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Not Untrue & Not Unkind

Narrated by: Gerard Doyle
Length: 10 hrs and 7 mins
Categories: Fiction, Contemporary
3 out of 5 stars (7 ratings)

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Publisher's Summary

In Dublin, a newspaper editor called Cartwright is found dead. One of his colleagues, Owen Simmons, discovers a dossier on Cartwright’s desk containing a photograph that brings him back to a dusty road in Africa and to a woman he once loved.

Not Untrue & Not Unkind is Owen’s story, a gripping tale of friendship, rivalry, and betrayal among a group of journalists and photographers covering Africa’s wars. It is an astonishingly powerful and accomplished debut that immediately establishes Ed O’Loughlin as a mature master of the novel form.

©2009 Ed O’Loughlin (P)2010 Blackstone Audio, Inc.

Critic Reviews

“One of the most powerful debut Irish novels of the last decade.” ( Sunday Business Post)
“Passionate, colorful….Love story and tragedy, mystery and professional satire (à la Evelyn Waugh’s Scoop) all rolled into one.” ( Irish Times )

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  • Overall
    3 out of 5 stars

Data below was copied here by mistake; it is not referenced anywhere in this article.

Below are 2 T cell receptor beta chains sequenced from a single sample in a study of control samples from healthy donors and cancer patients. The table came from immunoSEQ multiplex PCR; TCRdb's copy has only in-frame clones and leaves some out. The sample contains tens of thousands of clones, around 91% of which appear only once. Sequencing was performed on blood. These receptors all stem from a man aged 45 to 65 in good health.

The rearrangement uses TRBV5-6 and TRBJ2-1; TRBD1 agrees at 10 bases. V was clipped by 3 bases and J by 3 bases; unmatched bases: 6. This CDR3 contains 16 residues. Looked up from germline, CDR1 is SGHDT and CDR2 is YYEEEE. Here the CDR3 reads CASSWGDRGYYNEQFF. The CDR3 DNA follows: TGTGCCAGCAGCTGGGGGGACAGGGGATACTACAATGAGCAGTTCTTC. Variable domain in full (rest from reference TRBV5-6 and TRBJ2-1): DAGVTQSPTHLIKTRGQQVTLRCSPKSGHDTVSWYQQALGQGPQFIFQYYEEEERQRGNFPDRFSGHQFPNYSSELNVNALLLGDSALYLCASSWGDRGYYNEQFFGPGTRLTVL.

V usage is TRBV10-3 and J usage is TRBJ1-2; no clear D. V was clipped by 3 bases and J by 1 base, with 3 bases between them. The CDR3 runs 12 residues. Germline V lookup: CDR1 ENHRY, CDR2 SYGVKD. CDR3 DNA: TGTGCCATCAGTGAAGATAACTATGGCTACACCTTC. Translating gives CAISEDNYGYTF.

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    2 out of 5 stars
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    4 out of 5 stars

Great book - but difficut listen

This contender for the Man Booker prize in 2010 is a first rate story of reporters in Rwanda & Zaire during the horrible events of the 1990s. It is well and intricately told and reminded me of John LeCarre's understated style. Great book, but it requires attention. I found I couldn't follow it on Audible and I ended up purchasing a written version, which I loved. The reader, Gerald Doyle, uses a Scottish accent which is probably fitting, but his lilt made it sound as if every sentence ended with a question mark. It distracted me. I recommend listening to a sample before you buy.

3 of 4 people found this review helpful

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    3 out of 5 stars

Interesting and annoying!

A story of journalists working in Africa, in the Congo in the nineties. Well written and evocative of time and place. Infuriating protagonist who seems at times to be only half alive (I kept thinking of Jerome’s “Diary of a Nobody) but we never find out why. Also, he is obviously Irish but refuses to name the country he is from and the city - Dublin - he now lives in, referring to them as a small Northern European country and as a cold northern city on an estuary. On the whole, I found it worth reading but felt it never quite delivered on its promise.